House conservatives ramp up efforts on child care bills

House conservatives ramp up efforts on child care bills
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Members of the Republican Study Committee (RSC) are ramping up their efforts on child care legislation, calling for the passage of three bills introduced by freshman female GOP lawmakers aimed at making it more accessible. 

The conservative group is pushing for movement on Rep. Ashley Hinson’s (Iowa) Child CARE Act, Rep. Michelle Fischbach’s (Minn.) Child Care Choices Act and Rep. Mary Miller’s (Ill.) Working Families Flexibility Act, with proponents arguing that the bills could help mitigate the impact families have faced in terms of access to child care during the course of the pandemic. 

“Republican Study has a deep bench of legislators determined to adhere to the conservative principles RSC has always embraced, while tackling novel issues worsened by coronavirus,” RSC Chairman Jim Banks (Ind.) said in a statement. 


“As working mothers and grandmothers themselves, Congresswomen Fischbach, Hinson and Miller have worked tirelessly for families in their district since they entered Congress this year. They know all about the challenges working mothers face, and no one is better suited to address those challenges than they are.”  

Hinson’s bill would require the Department of Health and Human Services to send a report “quality measuring” regulations on child care, with the Iowa Republican arguing certain state’s requirements like requiring day care providers to have college degrees ramp up costs and limit job opportunities. 

“As a working Mom, I know that access to affordable child care that parents can trust is important and a huge barrier to people entering the workforce, especially in rural communities,” she said in a statement.

“Over the past year, working mothers have been shoved out of the workforce at an alarming rate—we cannot allow this to be a permanent consequence of the COVID-19 pandemic.”

Fischbach’s legislation would change the way the Child Care and Development Block Grant works, calling on states to provide families with child care assistance via vouchers.  The bill also includes language that would require states to lay out how differential payment rates for providers are set and prevent states from setting the rates on whether the provider is “home-, family-, or faith-based.” Fischbach argued that the measure would increase flexibility and diversify child care options.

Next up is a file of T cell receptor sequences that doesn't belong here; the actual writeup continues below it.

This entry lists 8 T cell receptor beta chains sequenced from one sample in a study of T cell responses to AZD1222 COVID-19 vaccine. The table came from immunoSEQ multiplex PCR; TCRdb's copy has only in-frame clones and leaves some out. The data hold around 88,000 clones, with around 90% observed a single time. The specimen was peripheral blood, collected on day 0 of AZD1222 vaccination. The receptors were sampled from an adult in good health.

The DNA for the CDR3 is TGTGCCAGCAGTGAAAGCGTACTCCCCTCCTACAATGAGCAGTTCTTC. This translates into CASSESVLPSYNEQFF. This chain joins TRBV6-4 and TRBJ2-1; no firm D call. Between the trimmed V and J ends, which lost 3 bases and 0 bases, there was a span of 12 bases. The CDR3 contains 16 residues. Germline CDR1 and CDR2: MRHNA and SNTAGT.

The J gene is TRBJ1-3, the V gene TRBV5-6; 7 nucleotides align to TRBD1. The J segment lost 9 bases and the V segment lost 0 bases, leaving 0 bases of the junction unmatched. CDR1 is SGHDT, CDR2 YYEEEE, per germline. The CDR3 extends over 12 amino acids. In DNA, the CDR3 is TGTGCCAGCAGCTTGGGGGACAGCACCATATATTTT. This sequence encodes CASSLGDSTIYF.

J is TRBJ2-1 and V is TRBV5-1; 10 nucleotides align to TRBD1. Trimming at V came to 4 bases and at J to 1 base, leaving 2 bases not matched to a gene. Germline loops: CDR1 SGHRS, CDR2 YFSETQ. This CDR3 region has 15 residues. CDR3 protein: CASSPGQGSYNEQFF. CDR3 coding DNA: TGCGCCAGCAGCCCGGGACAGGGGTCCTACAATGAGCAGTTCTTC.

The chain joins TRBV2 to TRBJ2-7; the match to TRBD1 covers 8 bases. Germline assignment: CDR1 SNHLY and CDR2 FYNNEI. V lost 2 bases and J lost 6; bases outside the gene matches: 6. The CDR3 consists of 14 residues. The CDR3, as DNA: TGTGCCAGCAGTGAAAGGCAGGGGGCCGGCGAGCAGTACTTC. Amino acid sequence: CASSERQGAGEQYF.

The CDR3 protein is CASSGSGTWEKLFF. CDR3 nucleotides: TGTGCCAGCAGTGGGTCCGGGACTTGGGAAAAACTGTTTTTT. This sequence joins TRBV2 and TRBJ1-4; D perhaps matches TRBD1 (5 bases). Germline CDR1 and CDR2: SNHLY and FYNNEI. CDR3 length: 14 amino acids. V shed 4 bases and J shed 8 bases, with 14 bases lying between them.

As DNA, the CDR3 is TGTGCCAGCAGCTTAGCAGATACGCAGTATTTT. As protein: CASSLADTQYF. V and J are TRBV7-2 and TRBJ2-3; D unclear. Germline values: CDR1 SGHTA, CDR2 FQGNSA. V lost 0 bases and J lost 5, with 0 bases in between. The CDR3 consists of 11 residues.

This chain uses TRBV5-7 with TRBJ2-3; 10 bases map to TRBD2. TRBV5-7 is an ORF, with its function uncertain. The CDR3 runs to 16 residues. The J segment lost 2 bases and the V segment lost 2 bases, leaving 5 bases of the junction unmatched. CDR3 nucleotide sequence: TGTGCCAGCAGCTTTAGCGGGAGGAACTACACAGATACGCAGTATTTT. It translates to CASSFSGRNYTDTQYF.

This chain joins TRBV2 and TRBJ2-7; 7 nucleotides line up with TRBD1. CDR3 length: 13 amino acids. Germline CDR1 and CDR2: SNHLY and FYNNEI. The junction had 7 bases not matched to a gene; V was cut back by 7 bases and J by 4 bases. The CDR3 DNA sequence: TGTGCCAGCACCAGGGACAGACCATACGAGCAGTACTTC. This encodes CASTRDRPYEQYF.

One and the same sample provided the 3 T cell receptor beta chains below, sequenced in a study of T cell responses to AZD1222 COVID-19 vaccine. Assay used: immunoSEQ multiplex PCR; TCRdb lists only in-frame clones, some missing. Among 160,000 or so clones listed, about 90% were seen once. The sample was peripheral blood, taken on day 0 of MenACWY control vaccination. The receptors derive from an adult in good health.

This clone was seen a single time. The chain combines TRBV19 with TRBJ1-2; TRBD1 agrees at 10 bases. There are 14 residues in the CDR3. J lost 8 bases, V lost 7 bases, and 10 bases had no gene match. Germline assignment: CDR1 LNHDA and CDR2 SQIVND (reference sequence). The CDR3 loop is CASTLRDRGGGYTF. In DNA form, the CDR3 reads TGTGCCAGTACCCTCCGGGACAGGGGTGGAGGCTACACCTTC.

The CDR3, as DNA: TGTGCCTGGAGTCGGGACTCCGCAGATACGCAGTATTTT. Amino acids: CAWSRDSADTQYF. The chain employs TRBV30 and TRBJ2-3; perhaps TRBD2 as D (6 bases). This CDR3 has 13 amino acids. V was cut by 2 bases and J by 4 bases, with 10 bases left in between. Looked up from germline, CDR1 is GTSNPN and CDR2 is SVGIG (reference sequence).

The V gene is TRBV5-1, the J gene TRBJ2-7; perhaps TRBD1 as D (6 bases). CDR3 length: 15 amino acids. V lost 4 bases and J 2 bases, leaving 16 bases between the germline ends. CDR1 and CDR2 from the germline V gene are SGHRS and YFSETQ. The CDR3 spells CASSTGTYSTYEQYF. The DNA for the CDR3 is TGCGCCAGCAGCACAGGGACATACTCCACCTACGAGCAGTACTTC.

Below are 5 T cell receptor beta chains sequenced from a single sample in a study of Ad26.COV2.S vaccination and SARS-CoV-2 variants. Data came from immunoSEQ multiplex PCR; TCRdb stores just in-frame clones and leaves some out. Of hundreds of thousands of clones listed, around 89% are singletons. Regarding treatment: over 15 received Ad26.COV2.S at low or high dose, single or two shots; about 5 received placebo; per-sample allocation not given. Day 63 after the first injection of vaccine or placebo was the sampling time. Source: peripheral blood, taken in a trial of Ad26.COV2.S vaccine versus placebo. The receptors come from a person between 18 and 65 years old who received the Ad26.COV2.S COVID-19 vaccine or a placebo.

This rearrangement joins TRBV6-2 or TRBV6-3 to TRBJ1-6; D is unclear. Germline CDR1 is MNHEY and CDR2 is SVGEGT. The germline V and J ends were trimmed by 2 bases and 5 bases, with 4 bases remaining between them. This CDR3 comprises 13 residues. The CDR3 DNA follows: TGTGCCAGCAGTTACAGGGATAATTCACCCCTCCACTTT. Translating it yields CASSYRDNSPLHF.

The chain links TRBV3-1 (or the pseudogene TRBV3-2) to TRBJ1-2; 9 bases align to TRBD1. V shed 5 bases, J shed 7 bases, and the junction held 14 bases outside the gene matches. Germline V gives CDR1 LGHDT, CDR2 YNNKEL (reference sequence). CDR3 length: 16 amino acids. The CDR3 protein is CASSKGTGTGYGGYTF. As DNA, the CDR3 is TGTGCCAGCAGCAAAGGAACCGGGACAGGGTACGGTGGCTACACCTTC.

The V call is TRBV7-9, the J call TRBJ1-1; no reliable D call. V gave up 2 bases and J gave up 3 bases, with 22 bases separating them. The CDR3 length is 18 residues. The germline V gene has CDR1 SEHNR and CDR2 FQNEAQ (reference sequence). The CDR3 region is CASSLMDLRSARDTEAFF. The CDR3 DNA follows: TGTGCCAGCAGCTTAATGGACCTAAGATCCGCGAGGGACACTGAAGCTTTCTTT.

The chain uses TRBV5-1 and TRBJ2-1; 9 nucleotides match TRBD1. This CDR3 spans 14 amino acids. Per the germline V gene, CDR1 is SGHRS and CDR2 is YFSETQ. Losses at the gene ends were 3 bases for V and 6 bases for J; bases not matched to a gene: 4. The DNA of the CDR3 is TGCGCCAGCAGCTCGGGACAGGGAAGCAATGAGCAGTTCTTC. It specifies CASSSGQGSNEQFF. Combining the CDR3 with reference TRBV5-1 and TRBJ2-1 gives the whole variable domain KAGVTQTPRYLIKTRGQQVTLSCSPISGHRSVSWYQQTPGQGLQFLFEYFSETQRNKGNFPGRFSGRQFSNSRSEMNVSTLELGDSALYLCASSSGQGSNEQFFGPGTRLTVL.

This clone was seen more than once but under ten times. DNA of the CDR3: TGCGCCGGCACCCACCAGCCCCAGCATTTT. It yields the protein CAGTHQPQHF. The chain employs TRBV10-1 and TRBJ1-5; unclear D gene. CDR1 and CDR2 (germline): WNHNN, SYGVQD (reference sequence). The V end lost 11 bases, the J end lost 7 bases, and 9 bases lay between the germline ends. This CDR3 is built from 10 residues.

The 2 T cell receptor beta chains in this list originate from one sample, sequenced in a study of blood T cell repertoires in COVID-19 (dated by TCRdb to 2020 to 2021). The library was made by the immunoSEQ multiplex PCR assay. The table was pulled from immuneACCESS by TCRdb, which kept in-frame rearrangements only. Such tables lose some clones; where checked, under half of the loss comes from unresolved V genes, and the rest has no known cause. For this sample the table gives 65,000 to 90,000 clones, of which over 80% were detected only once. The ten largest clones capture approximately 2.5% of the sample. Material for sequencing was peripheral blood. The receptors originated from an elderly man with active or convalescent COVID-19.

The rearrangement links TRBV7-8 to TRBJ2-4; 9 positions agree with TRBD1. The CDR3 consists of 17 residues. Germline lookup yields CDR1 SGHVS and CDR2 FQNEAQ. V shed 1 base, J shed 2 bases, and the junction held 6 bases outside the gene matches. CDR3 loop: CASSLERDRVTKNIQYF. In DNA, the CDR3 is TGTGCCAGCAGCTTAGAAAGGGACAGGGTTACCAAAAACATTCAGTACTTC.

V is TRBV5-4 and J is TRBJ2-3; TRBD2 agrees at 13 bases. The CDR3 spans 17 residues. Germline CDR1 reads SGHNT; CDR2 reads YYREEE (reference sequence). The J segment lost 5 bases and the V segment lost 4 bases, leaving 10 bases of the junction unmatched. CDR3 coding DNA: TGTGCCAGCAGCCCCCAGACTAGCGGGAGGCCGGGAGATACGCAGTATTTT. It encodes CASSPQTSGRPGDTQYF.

And Miller is leading the efforts on the Working Families Flexibility Act in the House, which has been introduced by Sen. Mike LeeMichael (Mike) Shumway LeeSenate confirms Biden's Air Force secretary Trio of Senate Republicans urges Supreme Court to overrule Roe v. Wade Biden signals tough stance on tech with antitrust picks MORE (R-Utah) in the upper chamber.

The legislation would authorize “private employers to provide compensatory time off to their employees at a rate of one and one-half hours for each hour of employment for which overtime compensation is required,” placing a penalty on employers that violate the requirement laid out in the bill.

“Current law prohibits private sector employers from receiving paid time off as compensation for overtime work rather than overtime pay. Lifting this restriction is a common-sense proposal that would allow more freedom for employees and employers. It’s hard to be against supporting choices that make our labor laws work for families,” she said in a statement. 

It’s unclear whether the lawmakers will be able to garner bipartisan support on the measures.